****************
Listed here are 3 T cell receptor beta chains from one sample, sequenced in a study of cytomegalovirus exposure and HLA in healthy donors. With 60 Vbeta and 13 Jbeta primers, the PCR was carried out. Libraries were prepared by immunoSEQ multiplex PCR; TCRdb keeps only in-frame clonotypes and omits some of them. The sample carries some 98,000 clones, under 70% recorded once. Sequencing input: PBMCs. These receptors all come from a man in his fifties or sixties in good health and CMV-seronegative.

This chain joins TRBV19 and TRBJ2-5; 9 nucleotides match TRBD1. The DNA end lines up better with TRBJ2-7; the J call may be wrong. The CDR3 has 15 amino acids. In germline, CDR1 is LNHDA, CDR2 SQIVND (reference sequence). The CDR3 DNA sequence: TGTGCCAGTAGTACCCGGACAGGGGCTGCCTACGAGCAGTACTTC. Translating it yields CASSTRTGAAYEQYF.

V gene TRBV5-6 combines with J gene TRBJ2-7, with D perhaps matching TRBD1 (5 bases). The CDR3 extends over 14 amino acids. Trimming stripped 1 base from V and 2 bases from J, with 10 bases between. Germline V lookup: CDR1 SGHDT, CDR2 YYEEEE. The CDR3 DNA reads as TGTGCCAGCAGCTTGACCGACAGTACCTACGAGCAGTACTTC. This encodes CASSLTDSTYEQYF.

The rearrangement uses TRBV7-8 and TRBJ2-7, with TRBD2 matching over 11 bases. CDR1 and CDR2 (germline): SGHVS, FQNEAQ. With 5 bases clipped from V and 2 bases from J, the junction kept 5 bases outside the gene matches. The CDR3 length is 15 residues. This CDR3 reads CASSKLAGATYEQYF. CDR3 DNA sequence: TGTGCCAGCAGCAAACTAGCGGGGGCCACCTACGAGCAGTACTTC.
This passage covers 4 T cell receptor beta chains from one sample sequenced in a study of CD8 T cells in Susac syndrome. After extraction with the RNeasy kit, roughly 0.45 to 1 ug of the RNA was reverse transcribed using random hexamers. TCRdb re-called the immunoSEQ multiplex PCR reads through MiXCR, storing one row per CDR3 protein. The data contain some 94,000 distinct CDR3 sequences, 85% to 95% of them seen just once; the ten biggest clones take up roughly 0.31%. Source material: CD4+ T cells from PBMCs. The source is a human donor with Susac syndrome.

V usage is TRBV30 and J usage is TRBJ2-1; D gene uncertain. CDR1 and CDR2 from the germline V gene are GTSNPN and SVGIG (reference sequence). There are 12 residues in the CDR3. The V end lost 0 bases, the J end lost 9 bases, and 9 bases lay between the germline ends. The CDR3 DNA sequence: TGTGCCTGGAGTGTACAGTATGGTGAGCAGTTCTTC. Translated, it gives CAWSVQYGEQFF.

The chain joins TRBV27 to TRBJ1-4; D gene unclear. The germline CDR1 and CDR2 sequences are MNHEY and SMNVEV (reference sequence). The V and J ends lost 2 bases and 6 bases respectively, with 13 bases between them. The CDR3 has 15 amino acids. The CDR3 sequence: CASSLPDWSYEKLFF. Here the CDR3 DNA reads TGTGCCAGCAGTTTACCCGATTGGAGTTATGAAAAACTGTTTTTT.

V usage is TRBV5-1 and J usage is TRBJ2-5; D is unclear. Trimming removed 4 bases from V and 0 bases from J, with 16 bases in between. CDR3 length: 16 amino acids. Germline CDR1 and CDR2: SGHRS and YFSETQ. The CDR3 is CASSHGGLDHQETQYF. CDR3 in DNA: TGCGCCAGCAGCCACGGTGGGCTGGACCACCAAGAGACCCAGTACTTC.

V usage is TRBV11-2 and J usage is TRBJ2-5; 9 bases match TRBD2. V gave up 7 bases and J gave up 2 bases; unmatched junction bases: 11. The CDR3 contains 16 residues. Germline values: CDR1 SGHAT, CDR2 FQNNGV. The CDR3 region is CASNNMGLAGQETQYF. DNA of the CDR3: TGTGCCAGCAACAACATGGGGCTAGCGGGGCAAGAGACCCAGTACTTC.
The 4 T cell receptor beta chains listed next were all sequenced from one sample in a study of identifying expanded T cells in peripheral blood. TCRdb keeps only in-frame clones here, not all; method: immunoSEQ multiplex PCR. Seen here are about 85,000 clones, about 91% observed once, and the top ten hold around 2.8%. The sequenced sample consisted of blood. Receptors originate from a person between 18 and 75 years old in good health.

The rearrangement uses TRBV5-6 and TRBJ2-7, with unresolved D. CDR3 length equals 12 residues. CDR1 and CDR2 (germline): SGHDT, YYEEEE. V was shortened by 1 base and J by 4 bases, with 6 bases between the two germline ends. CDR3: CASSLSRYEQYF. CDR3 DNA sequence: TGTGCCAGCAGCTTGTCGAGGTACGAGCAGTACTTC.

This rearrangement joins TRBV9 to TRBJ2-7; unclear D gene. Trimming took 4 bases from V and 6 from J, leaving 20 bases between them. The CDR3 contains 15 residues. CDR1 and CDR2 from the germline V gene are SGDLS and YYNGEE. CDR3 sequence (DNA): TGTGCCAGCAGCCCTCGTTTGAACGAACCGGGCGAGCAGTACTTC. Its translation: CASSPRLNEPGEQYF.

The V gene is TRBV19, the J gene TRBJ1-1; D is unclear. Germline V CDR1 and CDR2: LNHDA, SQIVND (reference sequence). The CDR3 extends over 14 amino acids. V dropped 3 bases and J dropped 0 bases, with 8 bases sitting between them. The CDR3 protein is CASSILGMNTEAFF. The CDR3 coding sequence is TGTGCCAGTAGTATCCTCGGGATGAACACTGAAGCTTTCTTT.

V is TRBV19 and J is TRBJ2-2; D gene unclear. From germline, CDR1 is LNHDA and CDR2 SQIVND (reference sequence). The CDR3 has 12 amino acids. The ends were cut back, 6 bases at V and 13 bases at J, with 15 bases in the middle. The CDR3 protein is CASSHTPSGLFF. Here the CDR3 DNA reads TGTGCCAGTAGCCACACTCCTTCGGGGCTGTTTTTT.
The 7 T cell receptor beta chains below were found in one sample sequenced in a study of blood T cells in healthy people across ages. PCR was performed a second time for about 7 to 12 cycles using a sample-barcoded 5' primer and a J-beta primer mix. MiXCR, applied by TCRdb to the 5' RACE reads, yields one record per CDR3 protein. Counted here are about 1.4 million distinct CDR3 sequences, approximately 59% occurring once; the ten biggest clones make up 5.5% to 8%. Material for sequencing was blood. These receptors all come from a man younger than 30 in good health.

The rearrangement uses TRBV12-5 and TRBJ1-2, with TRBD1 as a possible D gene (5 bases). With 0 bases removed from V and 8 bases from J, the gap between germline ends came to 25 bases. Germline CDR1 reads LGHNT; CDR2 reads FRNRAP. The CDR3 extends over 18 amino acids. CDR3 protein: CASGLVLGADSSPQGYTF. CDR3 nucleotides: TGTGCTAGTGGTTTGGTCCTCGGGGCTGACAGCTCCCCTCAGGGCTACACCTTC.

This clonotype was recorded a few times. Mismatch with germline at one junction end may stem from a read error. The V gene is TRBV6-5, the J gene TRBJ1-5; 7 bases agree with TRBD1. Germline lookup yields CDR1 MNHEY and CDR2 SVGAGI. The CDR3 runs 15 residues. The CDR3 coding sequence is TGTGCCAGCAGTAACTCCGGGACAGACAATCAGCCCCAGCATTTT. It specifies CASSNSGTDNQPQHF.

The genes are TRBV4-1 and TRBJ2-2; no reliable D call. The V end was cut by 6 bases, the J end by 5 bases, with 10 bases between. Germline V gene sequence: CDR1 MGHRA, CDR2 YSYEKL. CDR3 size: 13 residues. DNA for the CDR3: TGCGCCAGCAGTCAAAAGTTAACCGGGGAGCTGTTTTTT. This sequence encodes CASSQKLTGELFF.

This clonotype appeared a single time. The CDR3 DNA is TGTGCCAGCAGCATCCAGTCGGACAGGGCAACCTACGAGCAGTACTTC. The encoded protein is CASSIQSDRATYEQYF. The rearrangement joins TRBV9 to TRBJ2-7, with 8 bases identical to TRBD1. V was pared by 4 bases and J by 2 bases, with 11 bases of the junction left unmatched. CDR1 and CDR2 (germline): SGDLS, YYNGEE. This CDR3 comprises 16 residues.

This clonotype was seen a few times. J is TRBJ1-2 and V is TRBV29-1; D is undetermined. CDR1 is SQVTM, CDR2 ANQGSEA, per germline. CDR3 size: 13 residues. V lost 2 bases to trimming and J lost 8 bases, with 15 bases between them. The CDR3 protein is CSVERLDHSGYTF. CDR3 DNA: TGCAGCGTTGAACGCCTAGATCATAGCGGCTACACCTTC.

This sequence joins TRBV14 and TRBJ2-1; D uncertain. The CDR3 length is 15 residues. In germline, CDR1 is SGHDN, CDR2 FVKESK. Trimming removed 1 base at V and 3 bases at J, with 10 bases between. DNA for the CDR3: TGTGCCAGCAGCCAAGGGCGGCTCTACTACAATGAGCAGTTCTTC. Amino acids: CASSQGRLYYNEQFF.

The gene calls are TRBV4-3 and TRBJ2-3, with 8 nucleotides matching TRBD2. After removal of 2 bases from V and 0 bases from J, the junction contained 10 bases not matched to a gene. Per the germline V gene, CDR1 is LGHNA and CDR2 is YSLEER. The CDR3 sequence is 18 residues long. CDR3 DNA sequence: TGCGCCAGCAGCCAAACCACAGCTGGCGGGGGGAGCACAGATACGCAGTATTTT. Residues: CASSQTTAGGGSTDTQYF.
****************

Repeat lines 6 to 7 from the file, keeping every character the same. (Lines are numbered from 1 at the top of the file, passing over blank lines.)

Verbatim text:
V usage is TRBV30 and J usage is TRBJ2-1; D gene uncertain. CDR1 and CDR2 from the germline V gene are GTSNPN and SVGIG (reference sequence). There are 12 residues in the CDR3. The V end lost 0 bases, the J end lost 9 bases, and 9 bases lay between the germline ends. The CDR3 DNA sequence: TGTGCCTGGAGTGTACAGTATGGTGAGCAGTTCTTC. Translated, it gives CAWSVQYGEQFF.

The chain joins TRBV27 to TRBJ1-4; D gene unclear. The germline CDR1 and CDR2 sequences are MNHEY and SMNVEV (reference sequence). The V and J ends lost 2 bases and 6 bases respectively, with 13 bases between them. The CDR3 has 15 amino acids. The CDR3 sequence: CASSLPDWSYEKLFF. Here the CDR3 DNA reads TGTGCCAGCAGTTTACCCGATTGGAGTTATGAAAAACTGTTTTTT.